The moment has arrived.

After years underground, periodical cicadas — insects of the genus Magicicada — are emerging by the trillions across more than a dozen states to molt, sing, court and mate. A casual human listener could mistake their collective chorus for the sound of a U.F.O. landing:

But to the individual cicada, what’s underway is a courtship ritual as intimate and intricate as a tango. The stakes are high; the potential missteps are many.


Review the guest list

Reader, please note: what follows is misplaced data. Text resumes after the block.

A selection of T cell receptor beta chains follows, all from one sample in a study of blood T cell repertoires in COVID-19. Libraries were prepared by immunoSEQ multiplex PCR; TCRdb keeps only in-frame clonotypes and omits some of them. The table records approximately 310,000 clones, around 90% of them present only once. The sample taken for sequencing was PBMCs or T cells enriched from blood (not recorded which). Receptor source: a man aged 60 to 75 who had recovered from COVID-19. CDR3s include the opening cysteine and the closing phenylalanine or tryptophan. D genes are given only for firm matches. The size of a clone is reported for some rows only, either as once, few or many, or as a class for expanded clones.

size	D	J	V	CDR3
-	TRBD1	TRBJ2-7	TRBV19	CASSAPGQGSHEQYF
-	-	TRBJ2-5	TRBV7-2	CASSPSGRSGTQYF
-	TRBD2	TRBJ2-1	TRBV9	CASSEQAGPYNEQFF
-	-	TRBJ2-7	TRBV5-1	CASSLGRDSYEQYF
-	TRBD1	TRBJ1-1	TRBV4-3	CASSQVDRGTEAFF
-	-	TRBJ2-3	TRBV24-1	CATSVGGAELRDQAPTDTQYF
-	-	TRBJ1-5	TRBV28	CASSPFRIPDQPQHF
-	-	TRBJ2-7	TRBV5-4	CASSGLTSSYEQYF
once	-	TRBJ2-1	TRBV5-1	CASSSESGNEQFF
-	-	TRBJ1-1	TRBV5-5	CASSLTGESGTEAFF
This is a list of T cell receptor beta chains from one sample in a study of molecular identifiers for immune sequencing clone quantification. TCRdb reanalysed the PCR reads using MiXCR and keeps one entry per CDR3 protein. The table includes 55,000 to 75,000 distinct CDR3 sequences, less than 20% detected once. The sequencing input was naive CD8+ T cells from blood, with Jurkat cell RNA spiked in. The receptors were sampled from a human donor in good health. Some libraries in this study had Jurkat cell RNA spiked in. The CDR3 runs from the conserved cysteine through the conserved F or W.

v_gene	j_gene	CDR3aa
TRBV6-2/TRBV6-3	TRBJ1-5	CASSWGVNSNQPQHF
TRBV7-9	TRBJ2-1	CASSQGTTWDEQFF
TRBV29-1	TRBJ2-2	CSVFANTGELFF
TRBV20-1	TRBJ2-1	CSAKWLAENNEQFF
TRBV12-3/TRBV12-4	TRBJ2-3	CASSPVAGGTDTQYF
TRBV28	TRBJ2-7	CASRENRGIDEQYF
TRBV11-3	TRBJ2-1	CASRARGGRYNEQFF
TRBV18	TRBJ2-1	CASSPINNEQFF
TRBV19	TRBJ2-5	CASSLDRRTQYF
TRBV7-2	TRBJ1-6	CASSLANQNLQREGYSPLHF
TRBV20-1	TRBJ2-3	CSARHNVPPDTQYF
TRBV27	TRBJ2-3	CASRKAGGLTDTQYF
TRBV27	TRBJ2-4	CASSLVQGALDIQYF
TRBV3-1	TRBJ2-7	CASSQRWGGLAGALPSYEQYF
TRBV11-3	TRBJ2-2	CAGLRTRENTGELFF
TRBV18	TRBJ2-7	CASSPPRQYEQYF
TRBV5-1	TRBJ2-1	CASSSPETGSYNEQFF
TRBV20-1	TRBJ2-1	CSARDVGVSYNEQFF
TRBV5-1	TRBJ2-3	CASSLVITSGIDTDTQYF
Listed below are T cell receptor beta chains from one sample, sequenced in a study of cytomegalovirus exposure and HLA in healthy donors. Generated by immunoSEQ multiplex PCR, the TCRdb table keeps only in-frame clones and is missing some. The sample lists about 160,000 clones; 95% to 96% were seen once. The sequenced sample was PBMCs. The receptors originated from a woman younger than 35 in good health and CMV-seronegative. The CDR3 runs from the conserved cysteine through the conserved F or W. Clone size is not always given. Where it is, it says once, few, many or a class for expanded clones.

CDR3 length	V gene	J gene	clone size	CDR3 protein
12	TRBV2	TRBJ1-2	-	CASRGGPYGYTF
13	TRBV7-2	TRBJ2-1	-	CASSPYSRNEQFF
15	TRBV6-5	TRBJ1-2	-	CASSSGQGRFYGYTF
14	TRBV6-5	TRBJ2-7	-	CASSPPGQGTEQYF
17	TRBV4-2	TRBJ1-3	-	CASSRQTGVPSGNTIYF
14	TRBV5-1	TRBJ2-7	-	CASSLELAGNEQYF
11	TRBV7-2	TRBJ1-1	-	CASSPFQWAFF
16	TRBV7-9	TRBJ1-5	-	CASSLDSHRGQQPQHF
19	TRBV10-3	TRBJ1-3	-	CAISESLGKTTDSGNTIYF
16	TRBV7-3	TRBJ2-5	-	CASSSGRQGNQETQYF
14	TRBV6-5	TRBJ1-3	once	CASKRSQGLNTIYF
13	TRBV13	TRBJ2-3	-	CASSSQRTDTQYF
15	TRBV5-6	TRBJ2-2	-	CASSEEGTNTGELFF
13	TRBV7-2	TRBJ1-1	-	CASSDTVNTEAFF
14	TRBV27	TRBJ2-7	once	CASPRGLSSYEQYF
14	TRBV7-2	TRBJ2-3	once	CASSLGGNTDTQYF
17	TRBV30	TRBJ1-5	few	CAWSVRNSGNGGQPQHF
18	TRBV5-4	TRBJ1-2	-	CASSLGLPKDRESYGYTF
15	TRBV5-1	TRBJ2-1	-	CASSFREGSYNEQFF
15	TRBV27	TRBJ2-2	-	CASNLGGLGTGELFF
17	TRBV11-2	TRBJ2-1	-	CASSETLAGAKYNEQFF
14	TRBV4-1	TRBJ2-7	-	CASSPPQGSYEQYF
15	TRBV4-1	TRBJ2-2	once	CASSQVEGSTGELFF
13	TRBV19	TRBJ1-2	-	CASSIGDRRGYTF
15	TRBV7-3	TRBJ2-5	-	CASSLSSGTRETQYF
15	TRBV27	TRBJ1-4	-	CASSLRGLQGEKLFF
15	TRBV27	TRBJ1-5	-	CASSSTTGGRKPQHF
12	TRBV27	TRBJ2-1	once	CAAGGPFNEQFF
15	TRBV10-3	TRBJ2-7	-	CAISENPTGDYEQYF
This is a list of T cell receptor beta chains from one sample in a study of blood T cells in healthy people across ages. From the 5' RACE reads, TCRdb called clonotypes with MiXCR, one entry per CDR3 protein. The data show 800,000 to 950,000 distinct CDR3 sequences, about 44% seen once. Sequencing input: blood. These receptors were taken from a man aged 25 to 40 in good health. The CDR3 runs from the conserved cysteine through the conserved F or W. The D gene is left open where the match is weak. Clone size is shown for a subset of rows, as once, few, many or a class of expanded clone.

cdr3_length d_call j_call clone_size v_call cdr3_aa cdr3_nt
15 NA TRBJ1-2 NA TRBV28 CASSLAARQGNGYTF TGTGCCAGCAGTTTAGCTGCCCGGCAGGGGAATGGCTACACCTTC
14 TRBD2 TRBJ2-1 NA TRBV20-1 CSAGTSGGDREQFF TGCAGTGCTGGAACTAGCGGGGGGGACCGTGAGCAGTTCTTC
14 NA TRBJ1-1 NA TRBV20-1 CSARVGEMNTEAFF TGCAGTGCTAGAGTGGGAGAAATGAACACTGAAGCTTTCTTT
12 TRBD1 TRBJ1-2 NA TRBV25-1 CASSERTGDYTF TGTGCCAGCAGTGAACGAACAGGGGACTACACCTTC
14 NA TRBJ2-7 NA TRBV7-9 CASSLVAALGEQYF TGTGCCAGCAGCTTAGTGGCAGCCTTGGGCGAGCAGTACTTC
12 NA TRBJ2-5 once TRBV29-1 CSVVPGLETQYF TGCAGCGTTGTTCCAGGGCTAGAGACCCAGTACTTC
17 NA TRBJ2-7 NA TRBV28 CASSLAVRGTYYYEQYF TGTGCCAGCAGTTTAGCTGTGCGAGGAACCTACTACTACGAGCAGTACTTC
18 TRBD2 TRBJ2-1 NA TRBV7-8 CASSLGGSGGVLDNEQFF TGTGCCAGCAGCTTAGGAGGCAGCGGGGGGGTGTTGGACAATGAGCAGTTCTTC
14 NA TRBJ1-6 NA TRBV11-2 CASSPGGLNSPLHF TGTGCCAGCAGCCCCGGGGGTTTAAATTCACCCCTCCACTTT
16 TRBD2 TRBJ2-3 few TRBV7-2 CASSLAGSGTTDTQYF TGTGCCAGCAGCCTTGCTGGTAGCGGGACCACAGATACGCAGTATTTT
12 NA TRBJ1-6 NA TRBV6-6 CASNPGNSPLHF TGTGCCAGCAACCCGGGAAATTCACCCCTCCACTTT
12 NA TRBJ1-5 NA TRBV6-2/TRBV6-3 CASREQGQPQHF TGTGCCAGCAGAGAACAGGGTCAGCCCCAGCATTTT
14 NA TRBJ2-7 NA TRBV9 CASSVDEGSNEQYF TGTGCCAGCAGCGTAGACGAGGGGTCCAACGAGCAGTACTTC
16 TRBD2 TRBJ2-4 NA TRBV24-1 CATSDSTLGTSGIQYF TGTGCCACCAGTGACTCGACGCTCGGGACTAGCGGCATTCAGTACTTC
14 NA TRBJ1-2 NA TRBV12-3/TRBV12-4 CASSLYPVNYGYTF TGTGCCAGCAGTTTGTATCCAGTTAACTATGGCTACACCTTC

This year, in a rare “dual emergence,” two groups of periodical cicadas are in attendance: Brood XIII, or the Northern Illinois Brood, comprising as many as three species of 17-year cicada in some locations, and Brood XIX, the Great Southern Brood, comprising up to four species of 13-year cicada. Their songs — like those of Magicicada septendecim and Magicicada neotredecim, below — can sound deceptively similar:

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